It hurt just thinking about those earlier Mother's Days. The sound of banging pots in the kitchen downstairs, lots of giggling and shushing, heads popping up over the top of the stairwell to our bedroom, three beaming faces holding a tray with breakfast
eggs fried sunny-side-up and toast with jelly, handmade cards, a bouquet of flowers from our garden … It was almost unbearable to remember.
You never really believe your child's death is possible, even with all the indications of decline -- not until it actually happens. Maybe not even then. The summer before he turned 9, our family drove north to the mountains for a short vacation, but immediately
learned that Sammy's lungs could no longer handle such high elevation with so little oxygen. We had no choice but to return home, all of us stunned and disappointed. In December, his lung collapsed, and a bronchoscopy revealed massive damage. In April,
Sam was put on hospice.
By mid-May, it did not look like he would be able to go back to school. He'd already been home for several weeks. Friends visited, and he looked forward to each one, planning to trade baseball cards with a school buddy the Saturday before Mother's Day.
But something came up, and his friend never showed. The next day, Mother's Day, Sam slept through the whole day. Two weeks later, he was gone.
In his memory, John planted a special native plant, a Matilija poppy, at
our house. Native to two small areas in Southern California, it seemed happy, but -- like many hardy, drought-tolerant plants -- was pretty scrubby-looking for most of the year. That was okay, though. It was one of our favorites. Like Sam, it would
have a short but spectacular bloom. Nature, with its cycles and renewals, brought us the comfort we needed so badly.
But then, one year later, I was walking blindly down the long driveway to the mailbox in a sorrowful state, wanting my boy back, knowing that was not to be. At his funeral, people had told me “the love never dies.” True, my love for him had only grown
in the year since. But what about his love for me? Was it still somewhere in the Universe? Love that is shared has a circuitry to it, an energy that powers everything, and I was missing his love, feeling the circuitry broken. We would all miss Sam's
smiling face tomorrow. All I could think of was how much it would mean to hear his crazy laugh one more time, or get one of his handmade cards.
I stuck my hand in the mailbox and pulled out the mail. There was an envelope with a return address I didn't recognize. I ripped it open as I walked down the long driveway and stood reading it in front of the Matilija poppy.
Inside the envelope was -- no, how could this be? There was a Mother's Day card from Sam.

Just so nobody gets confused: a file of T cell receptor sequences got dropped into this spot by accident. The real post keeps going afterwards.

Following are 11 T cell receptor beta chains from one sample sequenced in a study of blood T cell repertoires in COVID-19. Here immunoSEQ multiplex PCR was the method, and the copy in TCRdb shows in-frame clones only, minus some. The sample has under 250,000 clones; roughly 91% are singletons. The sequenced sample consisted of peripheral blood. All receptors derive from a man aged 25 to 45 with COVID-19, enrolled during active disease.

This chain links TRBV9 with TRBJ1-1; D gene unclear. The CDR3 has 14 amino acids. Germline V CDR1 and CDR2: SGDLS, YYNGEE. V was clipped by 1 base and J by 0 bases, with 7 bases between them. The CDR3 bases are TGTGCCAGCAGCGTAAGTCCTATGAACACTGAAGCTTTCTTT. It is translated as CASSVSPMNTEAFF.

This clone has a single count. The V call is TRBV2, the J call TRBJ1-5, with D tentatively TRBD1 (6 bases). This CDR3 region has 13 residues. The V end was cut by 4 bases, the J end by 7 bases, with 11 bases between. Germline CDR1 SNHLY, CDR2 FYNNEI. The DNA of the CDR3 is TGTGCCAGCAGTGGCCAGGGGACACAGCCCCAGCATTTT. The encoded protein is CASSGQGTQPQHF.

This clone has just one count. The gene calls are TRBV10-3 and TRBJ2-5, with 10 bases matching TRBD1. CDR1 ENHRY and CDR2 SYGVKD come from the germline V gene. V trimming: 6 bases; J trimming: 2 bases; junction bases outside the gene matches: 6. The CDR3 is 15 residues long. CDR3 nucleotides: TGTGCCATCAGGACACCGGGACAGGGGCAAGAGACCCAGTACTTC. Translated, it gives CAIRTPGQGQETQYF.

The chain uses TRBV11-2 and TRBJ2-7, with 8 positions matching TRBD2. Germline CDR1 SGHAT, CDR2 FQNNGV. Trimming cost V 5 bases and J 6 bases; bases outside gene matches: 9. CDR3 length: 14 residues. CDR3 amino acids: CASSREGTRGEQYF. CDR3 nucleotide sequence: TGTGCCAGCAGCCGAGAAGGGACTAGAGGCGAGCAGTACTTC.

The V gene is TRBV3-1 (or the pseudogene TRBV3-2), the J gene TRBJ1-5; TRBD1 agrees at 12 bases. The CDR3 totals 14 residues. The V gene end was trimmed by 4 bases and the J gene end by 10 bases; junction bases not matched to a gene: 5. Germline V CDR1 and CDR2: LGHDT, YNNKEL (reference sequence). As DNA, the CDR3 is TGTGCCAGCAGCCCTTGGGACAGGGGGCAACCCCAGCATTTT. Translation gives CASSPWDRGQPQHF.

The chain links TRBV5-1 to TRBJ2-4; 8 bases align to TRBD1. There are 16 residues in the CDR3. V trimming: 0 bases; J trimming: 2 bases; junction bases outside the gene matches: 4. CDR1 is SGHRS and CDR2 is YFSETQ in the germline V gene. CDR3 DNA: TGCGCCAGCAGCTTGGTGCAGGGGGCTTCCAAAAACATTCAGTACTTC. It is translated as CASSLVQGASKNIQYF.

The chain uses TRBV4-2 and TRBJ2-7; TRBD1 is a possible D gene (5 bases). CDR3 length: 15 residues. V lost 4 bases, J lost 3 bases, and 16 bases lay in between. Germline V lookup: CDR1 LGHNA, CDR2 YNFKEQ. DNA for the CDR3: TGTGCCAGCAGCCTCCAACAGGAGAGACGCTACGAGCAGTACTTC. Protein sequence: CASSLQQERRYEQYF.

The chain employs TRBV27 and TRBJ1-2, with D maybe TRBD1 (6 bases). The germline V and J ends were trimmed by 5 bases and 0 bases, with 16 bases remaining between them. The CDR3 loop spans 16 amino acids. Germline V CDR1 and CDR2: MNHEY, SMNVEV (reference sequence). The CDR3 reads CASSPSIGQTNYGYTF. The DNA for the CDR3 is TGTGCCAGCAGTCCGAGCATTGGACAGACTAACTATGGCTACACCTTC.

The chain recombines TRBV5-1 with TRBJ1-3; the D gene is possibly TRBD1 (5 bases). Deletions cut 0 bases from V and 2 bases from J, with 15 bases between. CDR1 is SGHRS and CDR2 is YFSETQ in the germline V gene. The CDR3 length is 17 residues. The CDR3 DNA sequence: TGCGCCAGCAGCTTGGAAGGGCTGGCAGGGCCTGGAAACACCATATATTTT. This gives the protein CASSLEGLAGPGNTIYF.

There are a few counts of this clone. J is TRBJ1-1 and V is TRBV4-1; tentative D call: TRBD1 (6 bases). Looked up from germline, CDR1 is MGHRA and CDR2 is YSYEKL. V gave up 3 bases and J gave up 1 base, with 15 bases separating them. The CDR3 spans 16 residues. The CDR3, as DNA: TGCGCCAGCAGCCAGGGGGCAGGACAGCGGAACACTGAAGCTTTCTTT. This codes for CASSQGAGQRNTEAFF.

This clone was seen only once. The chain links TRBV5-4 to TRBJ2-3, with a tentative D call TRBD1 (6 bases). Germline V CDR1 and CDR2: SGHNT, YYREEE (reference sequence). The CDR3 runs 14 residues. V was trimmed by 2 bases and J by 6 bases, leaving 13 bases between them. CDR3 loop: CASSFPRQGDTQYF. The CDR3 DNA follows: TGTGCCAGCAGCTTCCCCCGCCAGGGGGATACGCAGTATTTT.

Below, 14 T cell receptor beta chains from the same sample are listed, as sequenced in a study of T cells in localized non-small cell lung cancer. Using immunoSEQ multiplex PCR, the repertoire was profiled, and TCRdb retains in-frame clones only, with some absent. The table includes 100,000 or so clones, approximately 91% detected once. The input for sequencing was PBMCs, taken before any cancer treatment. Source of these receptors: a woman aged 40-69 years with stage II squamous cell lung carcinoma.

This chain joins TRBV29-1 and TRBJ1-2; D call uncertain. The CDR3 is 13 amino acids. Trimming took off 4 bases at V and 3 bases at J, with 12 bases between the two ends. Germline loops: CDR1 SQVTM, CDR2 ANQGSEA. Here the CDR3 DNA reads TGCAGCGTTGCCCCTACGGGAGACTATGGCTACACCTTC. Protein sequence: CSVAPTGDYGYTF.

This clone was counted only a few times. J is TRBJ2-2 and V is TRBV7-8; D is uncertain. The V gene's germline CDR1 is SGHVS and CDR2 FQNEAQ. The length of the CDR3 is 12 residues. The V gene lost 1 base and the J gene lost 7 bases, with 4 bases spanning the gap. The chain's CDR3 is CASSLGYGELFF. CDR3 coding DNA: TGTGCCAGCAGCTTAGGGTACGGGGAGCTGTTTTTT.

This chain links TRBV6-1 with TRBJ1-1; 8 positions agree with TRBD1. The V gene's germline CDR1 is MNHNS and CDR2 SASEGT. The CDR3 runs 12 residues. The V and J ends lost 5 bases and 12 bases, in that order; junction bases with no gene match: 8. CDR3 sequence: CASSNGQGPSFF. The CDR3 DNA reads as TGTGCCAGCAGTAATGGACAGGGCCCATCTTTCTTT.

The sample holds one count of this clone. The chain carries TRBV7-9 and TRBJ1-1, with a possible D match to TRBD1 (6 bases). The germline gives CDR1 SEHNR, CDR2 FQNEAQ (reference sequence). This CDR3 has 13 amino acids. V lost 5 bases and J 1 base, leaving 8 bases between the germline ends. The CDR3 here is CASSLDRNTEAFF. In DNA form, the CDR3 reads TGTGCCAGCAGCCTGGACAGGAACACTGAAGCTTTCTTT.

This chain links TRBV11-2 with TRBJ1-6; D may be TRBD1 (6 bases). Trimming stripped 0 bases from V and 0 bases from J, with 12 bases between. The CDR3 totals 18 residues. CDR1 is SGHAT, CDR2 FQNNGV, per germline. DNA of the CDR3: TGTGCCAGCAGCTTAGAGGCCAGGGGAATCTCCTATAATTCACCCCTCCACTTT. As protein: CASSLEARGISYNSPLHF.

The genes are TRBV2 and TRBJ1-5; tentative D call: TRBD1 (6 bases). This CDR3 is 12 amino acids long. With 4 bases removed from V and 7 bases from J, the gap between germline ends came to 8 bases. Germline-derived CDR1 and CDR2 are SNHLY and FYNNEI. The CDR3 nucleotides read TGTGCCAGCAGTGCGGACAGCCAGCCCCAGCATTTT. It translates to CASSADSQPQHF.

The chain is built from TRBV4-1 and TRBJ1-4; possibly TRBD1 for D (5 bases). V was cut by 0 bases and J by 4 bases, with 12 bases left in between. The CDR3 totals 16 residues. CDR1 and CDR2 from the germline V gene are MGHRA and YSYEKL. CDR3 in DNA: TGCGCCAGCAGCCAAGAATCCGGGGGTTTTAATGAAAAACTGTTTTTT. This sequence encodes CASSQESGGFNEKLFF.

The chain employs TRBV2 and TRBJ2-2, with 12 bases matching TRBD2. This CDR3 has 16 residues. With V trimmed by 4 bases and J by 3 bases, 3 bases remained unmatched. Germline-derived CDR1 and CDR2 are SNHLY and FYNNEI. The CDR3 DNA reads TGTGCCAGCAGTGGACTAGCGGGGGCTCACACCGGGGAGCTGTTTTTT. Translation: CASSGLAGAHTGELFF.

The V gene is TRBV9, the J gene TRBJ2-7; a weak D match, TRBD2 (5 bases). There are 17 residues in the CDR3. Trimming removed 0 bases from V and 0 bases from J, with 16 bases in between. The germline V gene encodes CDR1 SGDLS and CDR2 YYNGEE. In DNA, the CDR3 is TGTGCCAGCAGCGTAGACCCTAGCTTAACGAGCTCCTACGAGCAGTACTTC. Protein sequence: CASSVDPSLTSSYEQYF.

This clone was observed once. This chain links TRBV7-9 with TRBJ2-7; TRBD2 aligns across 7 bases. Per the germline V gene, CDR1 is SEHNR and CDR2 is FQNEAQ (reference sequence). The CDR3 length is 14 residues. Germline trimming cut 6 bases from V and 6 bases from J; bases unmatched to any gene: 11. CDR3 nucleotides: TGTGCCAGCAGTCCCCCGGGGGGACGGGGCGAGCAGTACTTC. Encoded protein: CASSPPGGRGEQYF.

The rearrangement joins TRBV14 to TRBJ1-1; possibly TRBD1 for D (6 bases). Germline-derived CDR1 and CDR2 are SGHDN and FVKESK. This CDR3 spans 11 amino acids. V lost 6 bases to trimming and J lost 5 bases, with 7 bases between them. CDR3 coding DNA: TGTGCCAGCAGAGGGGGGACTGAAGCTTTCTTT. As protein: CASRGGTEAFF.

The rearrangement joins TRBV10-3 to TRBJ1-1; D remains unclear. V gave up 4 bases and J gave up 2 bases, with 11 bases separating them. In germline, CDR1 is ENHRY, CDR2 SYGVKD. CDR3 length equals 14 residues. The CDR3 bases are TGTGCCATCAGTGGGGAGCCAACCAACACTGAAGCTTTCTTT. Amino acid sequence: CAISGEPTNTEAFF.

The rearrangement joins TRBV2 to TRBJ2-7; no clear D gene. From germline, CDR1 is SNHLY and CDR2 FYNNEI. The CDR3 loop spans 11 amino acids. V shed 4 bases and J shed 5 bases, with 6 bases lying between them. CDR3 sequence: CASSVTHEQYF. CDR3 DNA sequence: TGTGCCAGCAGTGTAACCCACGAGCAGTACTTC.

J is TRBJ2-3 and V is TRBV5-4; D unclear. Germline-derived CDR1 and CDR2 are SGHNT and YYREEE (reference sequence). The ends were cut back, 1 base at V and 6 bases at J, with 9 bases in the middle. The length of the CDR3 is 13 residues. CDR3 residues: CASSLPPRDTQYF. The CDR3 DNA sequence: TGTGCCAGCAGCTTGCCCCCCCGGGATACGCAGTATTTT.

He had made the card at school the year before, with a homemade rainbow pin, signed “Sam” on the back in his unmistakable handwriting. And wait -- there was a note from his teacher. “Dear Sam,” she wrote. “Here is your rainbow pin! It looks great. The
card is the one we made in class. You can add things to it. Hope you're doing well. I miss you. No one can make up puns and corny remarks as quickly as you. With love, Miss M.” I carefully removed the pin from the card and wore it the whole day.
Six months later, I learned that his schoolmate had planned to bring the card with him that day they'd set to trade baseball cards. His mother kept it, and mailed it to me the following year. So, that mystery was explainable.
The unexplainable mystery was the bouquet of flowers Sam sent along with the card. For only then, looking up from reading the letter, did I notice the Matilija poppies had finally burst into glorious bloom, their huge blossoms of pleated white
petals looking like eggs fried sunny-side-up, waving in the wind. I laughed out loud to see them. The eggs, the card, the bouquet I wanted? I got them all. And in my laughter, I could hear his. What a gift that was.
That year, and every Mother's Day thereafter, those Matilija poppies bloomed. That's how I know beyond the shadow of a doubt that the love we both shared will never die.
And how and why that is? It's just an unexplainable mystery, truly. This is my “Thank You” note to the Universe.
Mother of a child with CF
Jane lives with her husband, John, in Vista, Calif., where they brought up their two sons, Sam and Steve. Sam was diagnosed with cystic fibrosis at 5 weeks old in 1980, and lived abundantly for nine years. After 1992, Jane taught middle schoolers at a public visual and performing arts magnet school for many years. Today, she is a ghostwriter, helping others write their memoirs, and is now sharing her own story with you, in healing and wonder, pain, and love. In her free time, Jane enjoys camping, backpacking, gardening, reading, piano, and staying active with her family.
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This site contains general information about cystic fibrosis, as well as personal insight from the CF community. Opinions and experiences shared by members of our community, including but not limited to people with CF and their families, belong solely to the blog post author and do not represent those of the Cystic Fibrosis Foundation, unless explicitly stated. In addition, the site is not intended as a substitute for treatment advice from a medical professional. Consult your doctor before making any changes to your treatment.